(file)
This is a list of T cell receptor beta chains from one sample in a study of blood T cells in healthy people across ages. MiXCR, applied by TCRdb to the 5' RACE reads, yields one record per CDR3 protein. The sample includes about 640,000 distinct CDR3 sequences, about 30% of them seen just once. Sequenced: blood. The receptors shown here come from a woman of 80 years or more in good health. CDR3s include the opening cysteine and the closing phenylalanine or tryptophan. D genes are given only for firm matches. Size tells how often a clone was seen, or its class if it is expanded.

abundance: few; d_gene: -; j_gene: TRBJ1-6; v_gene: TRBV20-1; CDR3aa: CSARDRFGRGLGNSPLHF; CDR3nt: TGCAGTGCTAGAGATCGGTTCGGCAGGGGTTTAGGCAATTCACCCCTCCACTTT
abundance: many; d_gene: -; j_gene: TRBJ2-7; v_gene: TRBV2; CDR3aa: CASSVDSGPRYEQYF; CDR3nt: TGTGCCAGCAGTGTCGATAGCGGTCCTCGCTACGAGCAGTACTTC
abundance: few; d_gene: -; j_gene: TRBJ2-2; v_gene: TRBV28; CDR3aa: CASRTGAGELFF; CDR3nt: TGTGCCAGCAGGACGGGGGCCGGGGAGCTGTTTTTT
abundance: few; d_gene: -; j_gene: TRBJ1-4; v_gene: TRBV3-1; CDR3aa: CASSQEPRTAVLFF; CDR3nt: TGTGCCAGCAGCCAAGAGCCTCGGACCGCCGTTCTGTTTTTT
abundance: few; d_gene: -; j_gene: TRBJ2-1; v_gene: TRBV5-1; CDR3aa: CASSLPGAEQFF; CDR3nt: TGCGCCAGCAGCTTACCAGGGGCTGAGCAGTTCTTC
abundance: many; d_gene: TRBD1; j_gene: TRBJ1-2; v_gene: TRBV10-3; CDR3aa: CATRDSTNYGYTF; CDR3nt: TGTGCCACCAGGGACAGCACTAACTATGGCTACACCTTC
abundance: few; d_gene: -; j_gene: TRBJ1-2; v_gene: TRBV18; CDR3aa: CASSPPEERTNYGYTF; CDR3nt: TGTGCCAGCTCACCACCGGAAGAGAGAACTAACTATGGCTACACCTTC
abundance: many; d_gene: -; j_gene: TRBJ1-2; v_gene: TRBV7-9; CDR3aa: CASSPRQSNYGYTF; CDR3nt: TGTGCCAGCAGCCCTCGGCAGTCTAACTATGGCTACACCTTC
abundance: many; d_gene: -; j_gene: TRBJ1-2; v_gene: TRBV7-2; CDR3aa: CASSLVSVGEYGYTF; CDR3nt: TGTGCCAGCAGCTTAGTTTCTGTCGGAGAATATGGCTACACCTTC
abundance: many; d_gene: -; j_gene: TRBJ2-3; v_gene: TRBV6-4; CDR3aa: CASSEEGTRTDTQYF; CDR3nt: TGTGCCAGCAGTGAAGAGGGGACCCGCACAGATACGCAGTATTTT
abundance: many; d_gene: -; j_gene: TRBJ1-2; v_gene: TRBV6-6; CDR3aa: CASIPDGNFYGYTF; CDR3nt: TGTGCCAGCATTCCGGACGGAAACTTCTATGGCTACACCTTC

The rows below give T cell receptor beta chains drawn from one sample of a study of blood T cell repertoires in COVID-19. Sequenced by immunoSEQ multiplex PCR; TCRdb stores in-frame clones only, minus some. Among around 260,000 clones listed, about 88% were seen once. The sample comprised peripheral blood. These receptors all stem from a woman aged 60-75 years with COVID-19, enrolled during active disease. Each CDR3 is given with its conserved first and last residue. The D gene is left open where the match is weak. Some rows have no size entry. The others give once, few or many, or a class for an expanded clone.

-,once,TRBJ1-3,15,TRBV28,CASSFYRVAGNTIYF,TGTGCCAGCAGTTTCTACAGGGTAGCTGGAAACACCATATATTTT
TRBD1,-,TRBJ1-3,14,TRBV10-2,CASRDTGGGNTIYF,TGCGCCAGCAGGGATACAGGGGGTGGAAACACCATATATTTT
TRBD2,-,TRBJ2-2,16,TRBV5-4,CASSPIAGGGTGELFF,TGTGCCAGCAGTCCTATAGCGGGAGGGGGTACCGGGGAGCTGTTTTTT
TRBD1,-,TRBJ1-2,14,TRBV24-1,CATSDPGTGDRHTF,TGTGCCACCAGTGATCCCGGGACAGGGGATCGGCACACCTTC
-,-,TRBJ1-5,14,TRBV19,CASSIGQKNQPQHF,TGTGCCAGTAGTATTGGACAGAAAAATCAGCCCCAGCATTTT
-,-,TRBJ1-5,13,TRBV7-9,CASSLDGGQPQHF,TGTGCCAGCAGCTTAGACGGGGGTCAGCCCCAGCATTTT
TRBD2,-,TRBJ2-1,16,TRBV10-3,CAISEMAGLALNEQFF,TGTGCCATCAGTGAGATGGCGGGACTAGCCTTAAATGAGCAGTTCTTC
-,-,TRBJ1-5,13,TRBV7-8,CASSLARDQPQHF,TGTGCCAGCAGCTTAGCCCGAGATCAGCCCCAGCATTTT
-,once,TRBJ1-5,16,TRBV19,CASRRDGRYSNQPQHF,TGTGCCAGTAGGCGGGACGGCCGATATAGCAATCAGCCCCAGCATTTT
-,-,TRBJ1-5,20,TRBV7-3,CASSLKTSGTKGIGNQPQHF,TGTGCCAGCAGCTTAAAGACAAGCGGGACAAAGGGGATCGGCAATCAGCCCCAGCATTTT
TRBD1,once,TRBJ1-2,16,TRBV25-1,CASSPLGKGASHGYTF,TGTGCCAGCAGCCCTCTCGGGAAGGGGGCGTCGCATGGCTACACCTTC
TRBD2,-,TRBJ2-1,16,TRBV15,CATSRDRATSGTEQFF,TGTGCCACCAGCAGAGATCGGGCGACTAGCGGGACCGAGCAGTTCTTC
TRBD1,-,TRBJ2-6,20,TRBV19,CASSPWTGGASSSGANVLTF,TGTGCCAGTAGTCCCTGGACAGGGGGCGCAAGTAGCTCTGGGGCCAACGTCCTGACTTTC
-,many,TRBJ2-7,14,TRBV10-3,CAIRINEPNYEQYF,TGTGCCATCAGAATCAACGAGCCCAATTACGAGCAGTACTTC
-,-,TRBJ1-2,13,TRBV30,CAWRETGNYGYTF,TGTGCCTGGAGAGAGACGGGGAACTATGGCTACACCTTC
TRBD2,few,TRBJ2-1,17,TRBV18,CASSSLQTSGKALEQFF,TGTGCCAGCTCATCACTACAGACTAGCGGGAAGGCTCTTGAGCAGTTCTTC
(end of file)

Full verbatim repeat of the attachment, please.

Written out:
This is a list of T cell receptor beta chains from one sample in a study of blood T cells in healthy people across ages. MiXCR, applied by TCRdb to the 5' RACE reads, yields one record per CDR3 protein. The sample includes about 640,000 distinct CDR3 sequences, about 30% of them seen just once. Sequenced: blood. The receptors shown here come from a woman of 80 years or more in good health. CDR3s include the opening cysteine and the closing phenylalanine or tryptophan. D genes are given only for firm matches. Size tells how often a clone was seen, or its class if it is expanded.

abundance: few; d_gene: -; j_gene: TRBJ1-6; v_gene: TRBV20-1; CDR3aa: CSARDRFGRGLGNSPLHF; CDR3nt: TGCAGTGCTAGAGATCGGTTCGGCAGGGGTTTAGGCAATTCACCCCTCCACTTT
abundance: many; d_gene: -; j_gene: TRBJ2-7; v_gene: TRBV2; CDR3aa: CASSVDSGPRYEQYF; CDR3nt: TGTGCCAGCAGTGTCGATAGCGGTCCTCGCTACGAGCAGTACTTC
abundance: few; d_gene: -; j_gene: TRBJ2-2; v_gene: TRBV28; CDR3aa: CASRTGAGELFF; CDR3nt: TGTGCCAGCAGGACGGGGGCCGGGGAGCTGTTTTTT
abundance: few; d_gene: -; j_gene: TRBJ1-4; v_gene: TRBV3-1; CDR3aa: CASSQEPRTAVLFF; CDR3nt: TGTGCCAGCAGCCAAGAGCCTCGGACCGCCGTTCTGTTTTTT
abundance: few; d_gene: -; j_gene: TRBJ2-1; v_gene: TRBV5-1; CDR3aa: CASSLPGAEQFF; CDR3nt: TGCGCCAGCAGCTTACCAGGGGCTGAGCAGTTCTTC
abundance: many; d_gene: TRBD1; j_gene: TRBJ1-2; v_gene: TRBV10-3; CDR3aa: CATRDSTNYGYTF; CDR3nt: TGTGCCACCAGGGACAGCACTAACTATGGCTACACCTTC
abundance: few; d_gene: -; j_gene: TRBJ1-2; v_gene: TRBV18; CDR3aa: CASSPPEERTNYGYTF; CDR3nt: TGTGCCAGCTCACCACCGGAAGAGAGAACTAACTATGGCTACACCTTC
abundance: many; d_gene: -; j_gene: TRBJ1-2; v_gene: TRBV7-9; CDR3aa: CASSPRQSNYGYTF; CDR3nt: TGTGCCAGCAGCCCTCGGCAGTCTAACTATGGCTACACCTTC
abundance: many; d_gene: -; j_gene: TRBJ1-2; v_gene: TRBV7-2; CDR3aa: CASSLVSVGEYGYTF; CDR3nt: TGTGCCAGCAGCTTAGTTTCTGTCGGAGAATATGGCTACACCTTC
abundance: many; d_gene: -; j_gene: TRBJ2-3; v_gene: TRBV6-4; CDR3aa: CASSEEGTRTDTQYF; CDR3nt: TGTGCCAGCAGTGAAGAGGGGACCCGCACAGATACGCAGTATTTT
abundance: many; d_gene: -; j_gene: TRBJ1-2; v_gene: TRBV6-6; CDR3aa: CASIPDGNFYGYTF; CDR3nt: TGTGCCAGCATTCCGGACGGAAACTTCTATGGCTACACCTTC

The rows below give T cell receptor beta chains drawn from one sample of a study of blood T cell repertoires in COVID-19. Sequenced by immunoSEQ multiplex PCR; TCRdb stores in-frame clones only, minus some. Among around 260,000 clones listed, about 88% were seen once. The sample comprised peripheral blood. These receptors all stem from a woman aged 60-75 years with COVID-19, enrolled during active disease. Each CDR3 is given with its conserved first and last residue. The D gene is left open where the match is weak. Some rows have no size entry. The others give once, few or many, or a class for an expanded clone.

-,once,TRBJ1-3,15,TRBV28,CASSFYRVAGNTIYF,TGTGCCAGCAGTTTCTACAGGGTAGCTGGAAACACCATATATTTT
TRBD1,-,TRBJ1-3,14,TRBV10-2,CASRDTGGGNTIYF,TGCGCCAGCAGGGATACAGGGGGTGGAAACACCATATATTTT
TRBD2,-,TRBJ2-2,16,TRBV5-4,CASSPIAGGGTGELFF,TGTGCCAGCAGTCCTATAGCGGGAGGGGGTACCGGGGAGCTGTTTTTT
TRBD1,-,TRBJ1-2,14,TRBV24-1,CATSDPGTGDRHTF,TGTGCCACCAGTGATCCCGGGACAGGGGATCGGCACACCTTC
-,-,TRBJ1-5,14,TRBV19,CASSIGQKNQPQHF,TGTGCCAGTAGTATTGGACAGAAAAATCAGCCCCAGCATTTT
-,-,TRBJ1-5,13,TRBV7-9,CASSLDGGQPQHF,TGTGCCAGCAGCTTAGACGGGGGTCAGCCCCAGCATTTT
TRBD2,-,TRBJ2-1,16,TRBV10-3,CAISEMAGLALNEQFF,TGTGCCATCAGTGAGATGGCGGGACTAGCCTTAAATGAGCAGTTCTTC
-,-,TRBJ1-5,13,TRBV7-8,CASSLARDQPQHF,TGTGCCAGCAGCTTAGCCCGAGATCAGCCCCAGCATTTT
-,once,TRBJ1-5,16,TRBV19,CASRRDGRYSNQPQHF,TGTGCCAGTAGGCGGGACGGCCGATATAGCAATCAGCCCCAGCATTTT
-,-,TRBJ1-5,20,TRBV7-3,CASSLKTSGTKGIGNQPQHF,TGTGCCAGCAGCTTAAAGACAAGCGGGACAAAGGGGATCGGCAATCAGCCCCAGCATTTT
TRBD1,once,TRBJ1-2,16,TRBV25-1,CASSPLGKGASHGYTF,TGTGCCAGCAGCCCTCTCGGGAAGGGGGCGTCGCATGGCTACACCTTC
TRBD2,-,TRBJ2-1,16,TRBV15,CATSRDRATSGTEQFF,TGTGCCACCAGCAGAGATCGGGCGACTAGCGGGACCGAGCAGTTCTTC
TRBD1,-,TRBJ2-6,20,TRBV19,CASSPWTGGASSSGANVLTF,TGTGCCAGTAGTCCCTGGACAGGGGGCGCAAGTAGCTCTGGGGCCAACGTCCTGACTTTC
-,many,TRBJ2-7,14,TRBV10-3,CAIRINEPNYEQYF,TGTGCCATCAGAATCAACGAGCCCAATTACGAGCAGTACTTC
-,-,TRBJ1-2,13,TRBV30,CAWRETGNYGYTF,TGTGCCTGGAGAGAGACGGGGAACTATGGCTACACCTTC
TRBD2,few,TRBJ2-1,17,TRBV18,CASSSLQTSGKALEQFF,TGTGCCAGCTCATCACTACAGACTAGCGGGAAGGCTCTTGAGCAGTTCTTC